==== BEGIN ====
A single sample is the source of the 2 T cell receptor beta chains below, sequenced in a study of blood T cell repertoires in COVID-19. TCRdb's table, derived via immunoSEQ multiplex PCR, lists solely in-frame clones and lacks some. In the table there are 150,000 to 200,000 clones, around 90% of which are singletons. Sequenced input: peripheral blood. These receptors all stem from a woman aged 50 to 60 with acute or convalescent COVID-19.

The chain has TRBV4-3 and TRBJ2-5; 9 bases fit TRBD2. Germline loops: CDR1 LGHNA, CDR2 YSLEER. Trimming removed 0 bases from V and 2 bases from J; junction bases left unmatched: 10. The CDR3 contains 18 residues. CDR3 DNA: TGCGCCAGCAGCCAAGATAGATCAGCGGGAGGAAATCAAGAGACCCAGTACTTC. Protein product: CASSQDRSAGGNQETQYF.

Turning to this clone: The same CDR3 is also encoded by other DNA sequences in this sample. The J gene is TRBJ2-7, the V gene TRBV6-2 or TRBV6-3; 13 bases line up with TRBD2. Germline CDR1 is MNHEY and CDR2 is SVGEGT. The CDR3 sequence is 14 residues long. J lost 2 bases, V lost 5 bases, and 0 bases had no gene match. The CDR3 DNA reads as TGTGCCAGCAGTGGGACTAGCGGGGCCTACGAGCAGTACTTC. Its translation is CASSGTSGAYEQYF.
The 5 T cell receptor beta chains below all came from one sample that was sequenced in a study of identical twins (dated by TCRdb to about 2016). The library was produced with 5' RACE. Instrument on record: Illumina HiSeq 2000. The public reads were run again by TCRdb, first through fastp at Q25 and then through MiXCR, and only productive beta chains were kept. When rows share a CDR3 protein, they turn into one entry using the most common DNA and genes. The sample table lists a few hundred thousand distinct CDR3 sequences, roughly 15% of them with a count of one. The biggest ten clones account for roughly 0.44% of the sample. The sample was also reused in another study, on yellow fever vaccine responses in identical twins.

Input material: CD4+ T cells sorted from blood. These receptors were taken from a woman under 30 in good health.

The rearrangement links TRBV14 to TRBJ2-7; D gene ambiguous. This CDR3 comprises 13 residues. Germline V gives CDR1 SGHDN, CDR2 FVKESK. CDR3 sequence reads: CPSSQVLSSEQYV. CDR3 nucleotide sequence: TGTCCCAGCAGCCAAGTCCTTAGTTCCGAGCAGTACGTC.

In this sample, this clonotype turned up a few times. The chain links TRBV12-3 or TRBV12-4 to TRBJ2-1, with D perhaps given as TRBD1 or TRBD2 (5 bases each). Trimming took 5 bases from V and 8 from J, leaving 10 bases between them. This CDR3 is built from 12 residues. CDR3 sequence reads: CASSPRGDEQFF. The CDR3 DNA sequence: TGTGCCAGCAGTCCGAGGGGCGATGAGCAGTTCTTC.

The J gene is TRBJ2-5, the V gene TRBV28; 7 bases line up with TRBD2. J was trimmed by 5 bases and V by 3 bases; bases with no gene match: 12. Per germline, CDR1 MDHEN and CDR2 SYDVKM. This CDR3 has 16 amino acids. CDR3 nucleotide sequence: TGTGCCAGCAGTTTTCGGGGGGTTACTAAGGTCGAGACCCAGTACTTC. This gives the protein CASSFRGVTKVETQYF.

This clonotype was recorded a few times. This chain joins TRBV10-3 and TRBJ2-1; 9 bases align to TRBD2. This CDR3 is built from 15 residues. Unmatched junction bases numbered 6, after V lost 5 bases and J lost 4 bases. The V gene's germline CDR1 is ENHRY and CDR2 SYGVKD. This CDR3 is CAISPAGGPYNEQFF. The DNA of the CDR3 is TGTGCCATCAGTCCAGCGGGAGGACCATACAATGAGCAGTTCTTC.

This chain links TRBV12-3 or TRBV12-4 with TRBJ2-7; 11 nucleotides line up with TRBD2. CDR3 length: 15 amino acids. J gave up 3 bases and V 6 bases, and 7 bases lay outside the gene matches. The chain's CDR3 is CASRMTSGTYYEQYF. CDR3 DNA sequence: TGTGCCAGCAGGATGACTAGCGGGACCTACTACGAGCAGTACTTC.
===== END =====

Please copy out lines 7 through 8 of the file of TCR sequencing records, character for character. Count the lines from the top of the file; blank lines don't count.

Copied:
In this sample, this clonotype turned up a few times. The chain links TRBV12-3 or TRBV12-4 to TRBJ2-1, with D perhaps given as TRBD1 or TRBD2 (5 bases each). Trimming took 5 bases from V and 8 from J, leaving 10 bases between them. This CDR3 is built from 12 residues. CDR3 sequence reads: CASSPRGDEQFF. The CDR3 DNA sequence: TGTGCCAGCAGTCCGAGGGGCGATGAGCAGTTCTTC.

The J gene is TRBJ2-5, the V gene TRBV28; 7 bases line up with TRBD2. J was trimmed by 5 bases and V by 3 bases; bases with no gene match: 12. Per germline, CDR1 MDHEN and CDR2 SYDVKM. This CDR3 has 16 amino acids. CDR3 nucleotide sequence: TGTGCCAGCAGTTTTCGGGGGGTTACTAAGGTCGAGACCCAGTACTTC. This gives the protein CASSFRGVTKVETQYF.